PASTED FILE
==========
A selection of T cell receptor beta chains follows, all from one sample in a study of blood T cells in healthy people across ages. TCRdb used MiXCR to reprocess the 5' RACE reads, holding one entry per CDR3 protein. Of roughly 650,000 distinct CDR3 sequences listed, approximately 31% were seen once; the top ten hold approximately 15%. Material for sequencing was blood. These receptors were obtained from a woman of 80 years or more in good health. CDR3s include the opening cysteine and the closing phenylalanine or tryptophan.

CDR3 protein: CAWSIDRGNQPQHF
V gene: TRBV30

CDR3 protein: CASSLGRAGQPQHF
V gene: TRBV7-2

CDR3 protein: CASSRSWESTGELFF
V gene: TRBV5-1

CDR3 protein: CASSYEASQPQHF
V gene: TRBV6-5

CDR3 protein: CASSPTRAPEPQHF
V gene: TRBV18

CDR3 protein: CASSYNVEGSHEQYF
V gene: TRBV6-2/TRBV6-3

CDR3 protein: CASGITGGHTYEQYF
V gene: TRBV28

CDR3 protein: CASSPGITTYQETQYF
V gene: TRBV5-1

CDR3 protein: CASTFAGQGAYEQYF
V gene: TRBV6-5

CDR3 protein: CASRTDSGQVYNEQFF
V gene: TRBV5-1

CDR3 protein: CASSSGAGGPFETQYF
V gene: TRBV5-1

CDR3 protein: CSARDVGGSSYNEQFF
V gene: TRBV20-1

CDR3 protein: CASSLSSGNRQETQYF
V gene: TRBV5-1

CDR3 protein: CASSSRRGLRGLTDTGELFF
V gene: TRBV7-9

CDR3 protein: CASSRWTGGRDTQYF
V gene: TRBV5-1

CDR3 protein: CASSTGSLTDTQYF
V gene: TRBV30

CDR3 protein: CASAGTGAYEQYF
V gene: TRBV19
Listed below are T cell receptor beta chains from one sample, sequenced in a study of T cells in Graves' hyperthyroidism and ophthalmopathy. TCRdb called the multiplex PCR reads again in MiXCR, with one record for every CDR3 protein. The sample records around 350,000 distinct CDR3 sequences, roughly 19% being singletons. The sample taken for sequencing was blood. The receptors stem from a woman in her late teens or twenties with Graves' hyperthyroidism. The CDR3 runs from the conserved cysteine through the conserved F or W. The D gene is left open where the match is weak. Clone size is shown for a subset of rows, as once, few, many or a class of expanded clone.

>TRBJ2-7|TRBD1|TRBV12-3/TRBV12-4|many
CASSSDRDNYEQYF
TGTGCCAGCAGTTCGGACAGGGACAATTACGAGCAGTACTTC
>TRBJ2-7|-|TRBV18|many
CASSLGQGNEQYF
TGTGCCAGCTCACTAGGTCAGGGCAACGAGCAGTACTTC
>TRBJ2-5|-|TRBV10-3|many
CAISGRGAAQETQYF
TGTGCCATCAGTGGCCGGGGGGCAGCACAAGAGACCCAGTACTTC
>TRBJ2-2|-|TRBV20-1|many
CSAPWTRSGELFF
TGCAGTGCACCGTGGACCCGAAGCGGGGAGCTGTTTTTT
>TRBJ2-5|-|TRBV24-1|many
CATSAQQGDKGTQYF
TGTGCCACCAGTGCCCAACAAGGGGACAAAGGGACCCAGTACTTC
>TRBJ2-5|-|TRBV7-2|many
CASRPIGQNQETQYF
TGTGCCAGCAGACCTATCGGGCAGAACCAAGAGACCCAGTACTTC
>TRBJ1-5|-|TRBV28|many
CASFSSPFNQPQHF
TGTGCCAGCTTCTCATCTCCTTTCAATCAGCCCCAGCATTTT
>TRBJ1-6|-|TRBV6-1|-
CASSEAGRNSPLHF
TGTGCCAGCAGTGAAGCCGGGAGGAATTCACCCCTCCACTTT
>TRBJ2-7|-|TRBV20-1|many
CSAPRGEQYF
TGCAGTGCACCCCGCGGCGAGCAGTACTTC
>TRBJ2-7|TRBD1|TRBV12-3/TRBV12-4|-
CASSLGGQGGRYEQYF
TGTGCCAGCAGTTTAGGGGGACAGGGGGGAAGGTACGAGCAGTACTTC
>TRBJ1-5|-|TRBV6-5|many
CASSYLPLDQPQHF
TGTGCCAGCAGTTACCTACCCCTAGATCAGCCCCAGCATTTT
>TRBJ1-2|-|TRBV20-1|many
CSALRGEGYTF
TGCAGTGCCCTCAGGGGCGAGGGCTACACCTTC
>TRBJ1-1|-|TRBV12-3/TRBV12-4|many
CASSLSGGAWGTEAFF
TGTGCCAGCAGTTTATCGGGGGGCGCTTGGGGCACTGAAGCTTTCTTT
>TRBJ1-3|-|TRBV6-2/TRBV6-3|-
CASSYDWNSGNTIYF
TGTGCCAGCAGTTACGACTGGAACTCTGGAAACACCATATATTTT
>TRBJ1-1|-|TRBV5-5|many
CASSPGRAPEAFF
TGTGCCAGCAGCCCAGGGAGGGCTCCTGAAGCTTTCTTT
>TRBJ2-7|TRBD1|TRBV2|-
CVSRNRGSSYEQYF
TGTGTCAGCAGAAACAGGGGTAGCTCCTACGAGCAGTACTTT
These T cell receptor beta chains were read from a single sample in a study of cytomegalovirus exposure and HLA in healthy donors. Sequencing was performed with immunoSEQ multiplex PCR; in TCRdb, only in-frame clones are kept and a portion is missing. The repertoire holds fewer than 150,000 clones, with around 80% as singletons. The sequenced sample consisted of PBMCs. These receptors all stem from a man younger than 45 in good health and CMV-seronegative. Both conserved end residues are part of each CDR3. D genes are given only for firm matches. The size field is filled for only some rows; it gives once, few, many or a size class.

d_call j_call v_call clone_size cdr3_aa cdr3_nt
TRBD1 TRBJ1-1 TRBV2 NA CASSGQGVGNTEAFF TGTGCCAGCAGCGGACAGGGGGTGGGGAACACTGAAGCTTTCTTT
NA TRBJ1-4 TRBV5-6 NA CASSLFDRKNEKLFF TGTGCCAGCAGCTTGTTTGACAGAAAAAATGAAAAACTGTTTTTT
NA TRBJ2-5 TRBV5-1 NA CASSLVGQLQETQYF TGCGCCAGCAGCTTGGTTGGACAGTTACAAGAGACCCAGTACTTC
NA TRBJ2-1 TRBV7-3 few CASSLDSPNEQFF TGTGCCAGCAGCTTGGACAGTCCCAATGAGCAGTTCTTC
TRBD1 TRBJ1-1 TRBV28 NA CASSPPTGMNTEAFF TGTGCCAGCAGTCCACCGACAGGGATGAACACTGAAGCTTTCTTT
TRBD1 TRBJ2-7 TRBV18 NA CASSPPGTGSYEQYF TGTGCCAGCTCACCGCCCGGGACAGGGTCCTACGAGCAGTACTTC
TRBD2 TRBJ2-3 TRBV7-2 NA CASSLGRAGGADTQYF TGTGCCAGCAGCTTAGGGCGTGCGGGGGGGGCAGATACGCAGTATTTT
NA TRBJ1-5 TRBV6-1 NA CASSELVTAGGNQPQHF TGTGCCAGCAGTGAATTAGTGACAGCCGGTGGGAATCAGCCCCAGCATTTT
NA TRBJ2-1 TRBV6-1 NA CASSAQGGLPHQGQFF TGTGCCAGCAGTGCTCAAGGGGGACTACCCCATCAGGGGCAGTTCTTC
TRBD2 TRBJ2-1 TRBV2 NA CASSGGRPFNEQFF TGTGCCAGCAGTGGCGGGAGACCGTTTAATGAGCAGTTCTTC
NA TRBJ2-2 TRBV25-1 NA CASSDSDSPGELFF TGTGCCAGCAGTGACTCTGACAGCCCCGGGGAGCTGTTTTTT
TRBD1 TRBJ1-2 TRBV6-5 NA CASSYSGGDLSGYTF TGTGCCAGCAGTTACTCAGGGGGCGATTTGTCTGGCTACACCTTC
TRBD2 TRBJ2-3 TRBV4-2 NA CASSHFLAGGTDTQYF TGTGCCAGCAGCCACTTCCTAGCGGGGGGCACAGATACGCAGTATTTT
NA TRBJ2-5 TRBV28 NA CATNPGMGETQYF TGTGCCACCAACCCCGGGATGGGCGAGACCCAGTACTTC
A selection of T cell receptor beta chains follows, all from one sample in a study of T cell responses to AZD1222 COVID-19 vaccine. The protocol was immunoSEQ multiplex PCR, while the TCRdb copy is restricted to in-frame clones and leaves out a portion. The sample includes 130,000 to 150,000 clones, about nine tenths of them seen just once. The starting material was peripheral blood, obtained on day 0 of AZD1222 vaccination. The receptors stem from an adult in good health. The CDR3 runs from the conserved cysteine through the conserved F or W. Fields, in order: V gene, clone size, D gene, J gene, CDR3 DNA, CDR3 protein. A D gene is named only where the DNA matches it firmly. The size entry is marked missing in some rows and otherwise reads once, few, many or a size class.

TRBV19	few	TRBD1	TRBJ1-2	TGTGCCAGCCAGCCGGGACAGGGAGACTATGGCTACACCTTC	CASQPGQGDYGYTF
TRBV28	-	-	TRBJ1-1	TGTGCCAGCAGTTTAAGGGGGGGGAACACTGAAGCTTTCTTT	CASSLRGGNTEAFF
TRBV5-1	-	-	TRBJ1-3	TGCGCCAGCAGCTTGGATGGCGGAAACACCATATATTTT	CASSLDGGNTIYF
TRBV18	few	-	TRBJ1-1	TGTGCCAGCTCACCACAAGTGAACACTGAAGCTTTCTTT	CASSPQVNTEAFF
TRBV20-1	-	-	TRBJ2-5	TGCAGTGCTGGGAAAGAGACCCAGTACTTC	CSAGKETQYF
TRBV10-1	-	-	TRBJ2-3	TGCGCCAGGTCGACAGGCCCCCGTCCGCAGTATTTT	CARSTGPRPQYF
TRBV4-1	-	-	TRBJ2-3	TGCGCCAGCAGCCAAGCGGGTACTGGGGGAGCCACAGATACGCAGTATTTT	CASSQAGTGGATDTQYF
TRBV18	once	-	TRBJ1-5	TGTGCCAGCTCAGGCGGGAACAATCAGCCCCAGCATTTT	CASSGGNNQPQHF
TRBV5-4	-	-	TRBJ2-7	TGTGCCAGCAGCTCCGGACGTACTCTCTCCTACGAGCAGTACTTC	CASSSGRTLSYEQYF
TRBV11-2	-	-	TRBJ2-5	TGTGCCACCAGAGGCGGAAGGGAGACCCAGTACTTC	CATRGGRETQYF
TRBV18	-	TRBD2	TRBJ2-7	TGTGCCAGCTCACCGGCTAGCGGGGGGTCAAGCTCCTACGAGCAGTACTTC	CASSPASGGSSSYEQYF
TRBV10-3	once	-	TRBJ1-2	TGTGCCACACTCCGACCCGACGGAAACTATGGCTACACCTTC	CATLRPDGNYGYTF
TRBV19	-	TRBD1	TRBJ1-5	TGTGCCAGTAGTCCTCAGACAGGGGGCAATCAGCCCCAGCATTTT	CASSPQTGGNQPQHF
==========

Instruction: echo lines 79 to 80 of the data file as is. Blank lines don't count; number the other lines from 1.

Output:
>TRBJ1-1|-|TRBV5-5|many
CASSPGRAPEAFF